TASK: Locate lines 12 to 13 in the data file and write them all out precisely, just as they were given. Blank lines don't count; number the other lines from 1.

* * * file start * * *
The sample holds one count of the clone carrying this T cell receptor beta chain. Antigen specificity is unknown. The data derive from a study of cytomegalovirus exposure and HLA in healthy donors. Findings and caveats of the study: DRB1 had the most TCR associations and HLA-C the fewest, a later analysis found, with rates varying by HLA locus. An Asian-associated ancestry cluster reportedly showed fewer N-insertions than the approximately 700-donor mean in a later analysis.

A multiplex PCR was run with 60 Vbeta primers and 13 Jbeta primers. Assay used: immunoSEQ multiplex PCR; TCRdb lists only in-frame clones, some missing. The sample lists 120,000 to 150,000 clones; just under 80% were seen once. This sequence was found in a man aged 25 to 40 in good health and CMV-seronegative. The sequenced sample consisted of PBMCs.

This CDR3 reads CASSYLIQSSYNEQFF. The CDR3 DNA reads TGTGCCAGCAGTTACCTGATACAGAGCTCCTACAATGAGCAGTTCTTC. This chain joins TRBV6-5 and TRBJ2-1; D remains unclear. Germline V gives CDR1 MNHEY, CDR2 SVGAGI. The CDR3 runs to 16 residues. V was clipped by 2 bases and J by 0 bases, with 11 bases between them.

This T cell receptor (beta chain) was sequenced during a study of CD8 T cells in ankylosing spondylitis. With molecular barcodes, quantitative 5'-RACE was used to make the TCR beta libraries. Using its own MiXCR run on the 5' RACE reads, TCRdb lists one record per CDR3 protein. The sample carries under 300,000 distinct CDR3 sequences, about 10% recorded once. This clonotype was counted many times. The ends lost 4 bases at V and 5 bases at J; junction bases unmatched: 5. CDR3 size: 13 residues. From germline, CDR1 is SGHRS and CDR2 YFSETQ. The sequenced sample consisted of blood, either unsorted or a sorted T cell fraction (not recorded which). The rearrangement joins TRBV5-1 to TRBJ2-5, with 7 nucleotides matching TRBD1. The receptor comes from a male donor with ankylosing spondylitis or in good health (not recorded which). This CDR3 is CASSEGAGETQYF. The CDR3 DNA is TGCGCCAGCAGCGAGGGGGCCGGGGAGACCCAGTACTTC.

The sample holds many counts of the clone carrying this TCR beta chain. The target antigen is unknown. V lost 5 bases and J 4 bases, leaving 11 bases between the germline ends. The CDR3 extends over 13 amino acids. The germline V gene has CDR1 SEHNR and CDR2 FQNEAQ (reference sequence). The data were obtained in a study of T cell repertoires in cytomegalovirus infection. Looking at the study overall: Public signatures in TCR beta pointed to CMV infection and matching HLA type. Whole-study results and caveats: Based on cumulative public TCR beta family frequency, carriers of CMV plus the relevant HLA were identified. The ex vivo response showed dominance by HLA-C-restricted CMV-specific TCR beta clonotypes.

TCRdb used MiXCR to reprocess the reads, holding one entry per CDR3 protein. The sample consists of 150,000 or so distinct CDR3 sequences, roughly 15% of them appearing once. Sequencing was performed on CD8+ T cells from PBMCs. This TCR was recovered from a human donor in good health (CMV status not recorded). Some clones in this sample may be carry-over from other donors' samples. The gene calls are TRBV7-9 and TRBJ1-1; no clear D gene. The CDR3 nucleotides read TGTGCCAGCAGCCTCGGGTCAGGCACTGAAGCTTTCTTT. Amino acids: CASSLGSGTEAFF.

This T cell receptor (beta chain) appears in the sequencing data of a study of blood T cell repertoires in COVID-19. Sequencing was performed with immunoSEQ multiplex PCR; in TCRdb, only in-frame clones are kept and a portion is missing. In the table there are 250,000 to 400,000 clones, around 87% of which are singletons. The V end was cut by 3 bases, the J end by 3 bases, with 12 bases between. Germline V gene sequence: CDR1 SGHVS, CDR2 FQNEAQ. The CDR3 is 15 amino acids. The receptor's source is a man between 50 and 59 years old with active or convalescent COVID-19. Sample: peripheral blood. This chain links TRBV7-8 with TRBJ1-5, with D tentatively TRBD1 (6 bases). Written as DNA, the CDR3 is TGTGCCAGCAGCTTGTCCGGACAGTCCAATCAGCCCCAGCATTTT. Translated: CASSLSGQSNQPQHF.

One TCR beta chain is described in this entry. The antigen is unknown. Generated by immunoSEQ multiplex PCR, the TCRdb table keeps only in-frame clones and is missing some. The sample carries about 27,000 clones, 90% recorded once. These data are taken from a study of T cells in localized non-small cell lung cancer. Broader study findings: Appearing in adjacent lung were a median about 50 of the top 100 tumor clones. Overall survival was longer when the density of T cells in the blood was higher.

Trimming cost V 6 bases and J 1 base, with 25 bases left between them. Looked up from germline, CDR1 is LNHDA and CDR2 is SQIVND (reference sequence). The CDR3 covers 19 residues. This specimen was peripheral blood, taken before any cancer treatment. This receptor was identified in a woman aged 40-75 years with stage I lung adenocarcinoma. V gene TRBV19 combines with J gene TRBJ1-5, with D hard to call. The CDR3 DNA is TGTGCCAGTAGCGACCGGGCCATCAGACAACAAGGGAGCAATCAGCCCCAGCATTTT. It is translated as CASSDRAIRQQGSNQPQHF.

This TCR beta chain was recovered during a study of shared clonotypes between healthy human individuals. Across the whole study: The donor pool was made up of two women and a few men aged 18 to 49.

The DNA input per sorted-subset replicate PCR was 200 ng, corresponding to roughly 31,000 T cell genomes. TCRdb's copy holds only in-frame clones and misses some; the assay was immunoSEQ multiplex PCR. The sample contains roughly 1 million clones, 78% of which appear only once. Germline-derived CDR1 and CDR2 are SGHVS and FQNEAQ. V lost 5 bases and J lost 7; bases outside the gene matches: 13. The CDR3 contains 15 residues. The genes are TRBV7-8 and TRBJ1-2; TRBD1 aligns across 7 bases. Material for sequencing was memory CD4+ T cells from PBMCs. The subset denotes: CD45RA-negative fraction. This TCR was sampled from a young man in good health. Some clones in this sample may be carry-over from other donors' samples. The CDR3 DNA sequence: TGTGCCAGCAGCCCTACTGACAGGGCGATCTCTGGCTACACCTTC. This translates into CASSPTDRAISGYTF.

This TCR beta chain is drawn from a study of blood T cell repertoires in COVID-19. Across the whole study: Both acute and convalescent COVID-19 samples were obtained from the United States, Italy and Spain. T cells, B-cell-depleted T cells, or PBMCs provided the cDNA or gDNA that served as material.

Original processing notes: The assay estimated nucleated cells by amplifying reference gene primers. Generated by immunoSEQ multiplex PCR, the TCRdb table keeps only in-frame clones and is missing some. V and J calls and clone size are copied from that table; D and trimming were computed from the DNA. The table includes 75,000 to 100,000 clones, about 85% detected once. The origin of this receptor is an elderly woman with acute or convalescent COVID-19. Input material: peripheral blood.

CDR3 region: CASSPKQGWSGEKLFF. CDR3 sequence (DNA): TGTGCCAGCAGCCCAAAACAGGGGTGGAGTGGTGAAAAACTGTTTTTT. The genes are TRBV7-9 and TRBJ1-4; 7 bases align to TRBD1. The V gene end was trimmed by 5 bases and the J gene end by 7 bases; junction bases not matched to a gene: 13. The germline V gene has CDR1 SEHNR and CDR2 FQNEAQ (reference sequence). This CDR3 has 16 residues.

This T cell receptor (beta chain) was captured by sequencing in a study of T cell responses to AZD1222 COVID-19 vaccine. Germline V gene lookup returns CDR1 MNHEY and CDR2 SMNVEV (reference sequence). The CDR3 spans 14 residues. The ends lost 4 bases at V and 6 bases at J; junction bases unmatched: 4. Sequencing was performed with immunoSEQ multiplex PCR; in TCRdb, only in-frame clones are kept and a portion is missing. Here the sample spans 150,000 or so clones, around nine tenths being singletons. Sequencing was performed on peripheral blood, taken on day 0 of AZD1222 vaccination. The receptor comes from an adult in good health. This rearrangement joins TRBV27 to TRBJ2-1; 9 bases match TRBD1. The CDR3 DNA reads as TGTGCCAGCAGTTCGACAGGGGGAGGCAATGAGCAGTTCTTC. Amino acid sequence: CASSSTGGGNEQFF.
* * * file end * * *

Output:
This TCR beta chain is drawn from a study of blood T cell repertoires in COVID-19. Across the whole study: Both acute and convalescent COVID-19 samples were obtained from the United States, Italy and Spain. T cells, B-cell-depleted T cells, or PBMCs provided the cDNA or gDNA that served as material.

Original processing notes: The assay estimated nucleated cells by amplifying reference gene primers. Generated by immunoSEQ multiplex PCR, the TCRdb table keeps only in-frame clones and is missing some. V and J calls and clone size are copied from that table; D and trimming were computed from the DNA. The table includes 75,000 to 100,000 clones, about 85% detected once. The origin of this receptor is an elderly woman with acute or convalescent COVID-19. Input material: peripheral blood.